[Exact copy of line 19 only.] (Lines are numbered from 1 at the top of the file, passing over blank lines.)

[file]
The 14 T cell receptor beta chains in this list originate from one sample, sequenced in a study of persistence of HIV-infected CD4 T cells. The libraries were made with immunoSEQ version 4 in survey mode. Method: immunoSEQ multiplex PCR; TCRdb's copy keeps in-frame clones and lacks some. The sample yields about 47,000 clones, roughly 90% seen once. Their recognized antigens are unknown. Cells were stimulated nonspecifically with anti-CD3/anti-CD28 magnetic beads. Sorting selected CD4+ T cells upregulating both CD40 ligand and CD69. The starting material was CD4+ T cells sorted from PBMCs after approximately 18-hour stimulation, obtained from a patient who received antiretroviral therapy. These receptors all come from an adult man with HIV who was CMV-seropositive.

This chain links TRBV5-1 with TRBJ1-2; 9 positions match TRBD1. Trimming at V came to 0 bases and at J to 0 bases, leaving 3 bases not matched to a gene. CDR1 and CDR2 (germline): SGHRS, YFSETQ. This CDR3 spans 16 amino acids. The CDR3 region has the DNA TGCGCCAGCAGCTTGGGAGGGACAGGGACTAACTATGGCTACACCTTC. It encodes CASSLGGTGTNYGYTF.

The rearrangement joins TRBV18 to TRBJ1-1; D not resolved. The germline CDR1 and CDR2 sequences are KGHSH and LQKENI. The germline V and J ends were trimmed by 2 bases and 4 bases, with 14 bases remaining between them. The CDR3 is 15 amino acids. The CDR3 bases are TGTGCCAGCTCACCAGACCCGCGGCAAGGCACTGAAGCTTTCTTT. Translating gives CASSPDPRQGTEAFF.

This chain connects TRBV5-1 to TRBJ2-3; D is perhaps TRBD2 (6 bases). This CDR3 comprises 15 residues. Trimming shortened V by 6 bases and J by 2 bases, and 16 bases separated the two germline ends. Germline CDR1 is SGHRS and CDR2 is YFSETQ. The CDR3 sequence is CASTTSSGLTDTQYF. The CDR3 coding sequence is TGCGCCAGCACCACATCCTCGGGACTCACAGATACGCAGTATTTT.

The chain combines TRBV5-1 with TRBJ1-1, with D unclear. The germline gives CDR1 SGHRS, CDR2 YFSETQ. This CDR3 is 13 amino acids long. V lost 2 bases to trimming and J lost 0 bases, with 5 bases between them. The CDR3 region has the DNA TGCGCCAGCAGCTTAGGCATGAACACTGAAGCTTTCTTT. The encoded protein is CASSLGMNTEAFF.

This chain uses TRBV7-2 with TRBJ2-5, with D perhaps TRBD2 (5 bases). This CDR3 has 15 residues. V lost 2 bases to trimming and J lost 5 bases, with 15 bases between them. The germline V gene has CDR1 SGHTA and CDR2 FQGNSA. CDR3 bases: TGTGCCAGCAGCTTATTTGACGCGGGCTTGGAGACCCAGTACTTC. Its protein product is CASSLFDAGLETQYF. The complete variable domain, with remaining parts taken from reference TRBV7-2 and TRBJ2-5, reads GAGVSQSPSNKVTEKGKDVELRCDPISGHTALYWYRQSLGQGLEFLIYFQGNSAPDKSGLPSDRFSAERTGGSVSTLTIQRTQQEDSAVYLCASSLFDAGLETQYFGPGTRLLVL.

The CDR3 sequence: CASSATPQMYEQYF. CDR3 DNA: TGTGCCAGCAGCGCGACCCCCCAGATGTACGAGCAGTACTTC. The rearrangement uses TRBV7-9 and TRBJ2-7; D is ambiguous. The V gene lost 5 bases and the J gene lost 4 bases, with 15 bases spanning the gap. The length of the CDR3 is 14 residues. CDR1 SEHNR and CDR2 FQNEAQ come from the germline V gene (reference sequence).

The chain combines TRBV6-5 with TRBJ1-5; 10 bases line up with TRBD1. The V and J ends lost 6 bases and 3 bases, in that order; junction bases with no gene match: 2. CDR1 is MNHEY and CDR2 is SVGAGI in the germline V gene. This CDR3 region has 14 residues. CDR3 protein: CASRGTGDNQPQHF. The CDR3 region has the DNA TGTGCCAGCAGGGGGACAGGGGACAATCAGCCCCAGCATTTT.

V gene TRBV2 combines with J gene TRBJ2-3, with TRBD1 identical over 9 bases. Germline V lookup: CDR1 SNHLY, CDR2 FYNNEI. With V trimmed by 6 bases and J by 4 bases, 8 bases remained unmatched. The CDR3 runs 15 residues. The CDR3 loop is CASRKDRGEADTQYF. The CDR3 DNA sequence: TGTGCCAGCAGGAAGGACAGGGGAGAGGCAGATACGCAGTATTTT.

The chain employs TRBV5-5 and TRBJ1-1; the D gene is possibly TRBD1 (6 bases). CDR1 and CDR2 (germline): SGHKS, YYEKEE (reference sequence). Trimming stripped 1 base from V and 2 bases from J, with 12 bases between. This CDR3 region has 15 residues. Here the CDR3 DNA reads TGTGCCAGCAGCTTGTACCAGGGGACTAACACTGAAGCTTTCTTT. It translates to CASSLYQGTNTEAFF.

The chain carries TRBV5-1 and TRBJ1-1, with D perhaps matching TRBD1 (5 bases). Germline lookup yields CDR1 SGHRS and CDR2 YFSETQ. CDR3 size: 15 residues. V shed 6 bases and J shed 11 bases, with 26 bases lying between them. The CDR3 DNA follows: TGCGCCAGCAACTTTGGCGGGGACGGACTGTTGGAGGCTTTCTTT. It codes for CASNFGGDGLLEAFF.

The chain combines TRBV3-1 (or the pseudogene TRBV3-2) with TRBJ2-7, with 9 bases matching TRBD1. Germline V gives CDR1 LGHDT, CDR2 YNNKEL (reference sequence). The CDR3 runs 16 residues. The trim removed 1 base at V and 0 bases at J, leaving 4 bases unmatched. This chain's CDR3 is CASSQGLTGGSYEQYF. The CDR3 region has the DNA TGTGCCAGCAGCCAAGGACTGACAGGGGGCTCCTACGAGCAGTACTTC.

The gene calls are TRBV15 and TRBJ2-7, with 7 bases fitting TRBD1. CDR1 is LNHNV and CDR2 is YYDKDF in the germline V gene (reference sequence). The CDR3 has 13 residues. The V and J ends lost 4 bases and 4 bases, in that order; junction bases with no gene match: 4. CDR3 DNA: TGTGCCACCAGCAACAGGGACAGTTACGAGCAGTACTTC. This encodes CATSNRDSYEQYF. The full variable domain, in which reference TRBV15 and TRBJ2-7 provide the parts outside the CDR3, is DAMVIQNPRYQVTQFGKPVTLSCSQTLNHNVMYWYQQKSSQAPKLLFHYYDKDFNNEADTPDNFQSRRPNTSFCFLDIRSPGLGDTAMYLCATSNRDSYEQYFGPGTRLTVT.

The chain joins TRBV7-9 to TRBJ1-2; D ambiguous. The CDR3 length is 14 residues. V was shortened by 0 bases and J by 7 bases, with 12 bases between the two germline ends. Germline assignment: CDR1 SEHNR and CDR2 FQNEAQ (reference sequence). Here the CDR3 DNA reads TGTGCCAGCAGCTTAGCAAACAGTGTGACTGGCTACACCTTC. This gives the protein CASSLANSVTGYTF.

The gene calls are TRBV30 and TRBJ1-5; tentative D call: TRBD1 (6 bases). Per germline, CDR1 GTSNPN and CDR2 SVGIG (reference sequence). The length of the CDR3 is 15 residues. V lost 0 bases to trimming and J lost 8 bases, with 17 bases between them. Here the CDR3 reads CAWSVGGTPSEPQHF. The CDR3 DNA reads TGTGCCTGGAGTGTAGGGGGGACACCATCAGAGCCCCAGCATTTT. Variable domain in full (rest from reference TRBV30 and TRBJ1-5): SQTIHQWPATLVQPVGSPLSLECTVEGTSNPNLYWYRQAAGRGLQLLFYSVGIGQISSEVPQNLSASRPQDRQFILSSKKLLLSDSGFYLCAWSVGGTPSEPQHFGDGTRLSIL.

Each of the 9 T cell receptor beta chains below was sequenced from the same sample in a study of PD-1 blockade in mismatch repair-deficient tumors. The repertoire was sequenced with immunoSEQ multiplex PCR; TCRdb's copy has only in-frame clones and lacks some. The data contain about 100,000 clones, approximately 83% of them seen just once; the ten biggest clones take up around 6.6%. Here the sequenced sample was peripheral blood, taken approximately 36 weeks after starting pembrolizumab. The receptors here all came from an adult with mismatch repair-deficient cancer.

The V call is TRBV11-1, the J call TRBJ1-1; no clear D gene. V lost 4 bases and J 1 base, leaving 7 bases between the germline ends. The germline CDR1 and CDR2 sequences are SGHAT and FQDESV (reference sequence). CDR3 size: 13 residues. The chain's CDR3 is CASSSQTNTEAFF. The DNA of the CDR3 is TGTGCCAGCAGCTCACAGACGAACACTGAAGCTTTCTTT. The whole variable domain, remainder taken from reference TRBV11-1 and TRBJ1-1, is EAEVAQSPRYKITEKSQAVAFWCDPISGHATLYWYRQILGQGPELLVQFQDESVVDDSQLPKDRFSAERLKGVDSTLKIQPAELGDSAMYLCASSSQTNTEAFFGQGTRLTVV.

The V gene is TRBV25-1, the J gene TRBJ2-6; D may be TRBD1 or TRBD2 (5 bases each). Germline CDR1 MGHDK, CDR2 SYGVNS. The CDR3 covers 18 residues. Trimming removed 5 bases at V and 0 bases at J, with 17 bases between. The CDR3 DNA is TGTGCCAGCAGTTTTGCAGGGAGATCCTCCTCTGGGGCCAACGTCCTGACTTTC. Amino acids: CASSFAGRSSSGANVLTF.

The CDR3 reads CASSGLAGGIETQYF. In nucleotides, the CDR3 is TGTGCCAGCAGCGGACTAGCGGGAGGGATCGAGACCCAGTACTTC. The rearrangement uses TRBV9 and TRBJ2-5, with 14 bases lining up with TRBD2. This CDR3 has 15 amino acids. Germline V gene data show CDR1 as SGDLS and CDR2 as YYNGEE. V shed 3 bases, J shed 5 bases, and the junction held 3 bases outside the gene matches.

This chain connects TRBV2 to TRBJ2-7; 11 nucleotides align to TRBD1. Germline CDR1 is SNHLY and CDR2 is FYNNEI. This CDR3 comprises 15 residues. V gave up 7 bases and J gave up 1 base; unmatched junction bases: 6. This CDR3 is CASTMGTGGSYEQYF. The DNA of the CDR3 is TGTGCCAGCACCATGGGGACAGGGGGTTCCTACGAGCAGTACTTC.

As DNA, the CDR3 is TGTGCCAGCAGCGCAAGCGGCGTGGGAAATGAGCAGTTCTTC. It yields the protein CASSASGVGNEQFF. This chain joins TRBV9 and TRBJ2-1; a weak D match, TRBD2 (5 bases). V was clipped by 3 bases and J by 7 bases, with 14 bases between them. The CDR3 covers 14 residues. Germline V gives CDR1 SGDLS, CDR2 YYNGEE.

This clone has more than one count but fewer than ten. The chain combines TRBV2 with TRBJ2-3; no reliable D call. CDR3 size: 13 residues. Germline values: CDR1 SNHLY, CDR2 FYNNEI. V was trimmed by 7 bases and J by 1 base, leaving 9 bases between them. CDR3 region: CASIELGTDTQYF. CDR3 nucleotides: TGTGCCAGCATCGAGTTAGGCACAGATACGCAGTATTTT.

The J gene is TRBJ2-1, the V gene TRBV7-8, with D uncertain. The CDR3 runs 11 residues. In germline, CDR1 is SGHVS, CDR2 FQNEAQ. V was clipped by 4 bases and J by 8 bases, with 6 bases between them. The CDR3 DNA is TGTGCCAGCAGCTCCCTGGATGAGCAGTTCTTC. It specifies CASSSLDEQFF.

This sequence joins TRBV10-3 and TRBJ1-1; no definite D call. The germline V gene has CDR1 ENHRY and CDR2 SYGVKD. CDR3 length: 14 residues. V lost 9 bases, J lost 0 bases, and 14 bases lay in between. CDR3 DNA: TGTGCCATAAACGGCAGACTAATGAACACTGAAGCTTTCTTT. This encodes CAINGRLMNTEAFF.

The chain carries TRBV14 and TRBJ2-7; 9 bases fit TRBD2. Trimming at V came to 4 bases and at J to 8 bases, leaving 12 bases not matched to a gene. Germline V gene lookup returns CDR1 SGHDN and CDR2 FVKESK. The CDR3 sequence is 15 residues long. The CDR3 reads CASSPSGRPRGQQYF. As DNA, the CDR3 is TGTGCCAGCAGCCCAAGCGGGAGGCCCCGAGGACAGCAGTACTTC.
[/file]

The CDR3 reads CASSGLAGGIETQYF. In nucleotides, the CDR3 is TGTGCCAGCAGCGGACTAGCGGGAGGGATCGAGACCCAGTACTTC. The rearrangement uses TRBV9 and TRBJ2-5, with 14 bases lining up with TRBD2. This CDR3 has 15 amino acids. Germline V gene data show CDR1 as SGDLS and CDR2 as YYNGEE. V shed 3 bases, J shed 5 bases, and the junction held 3 bases outside the gene matches.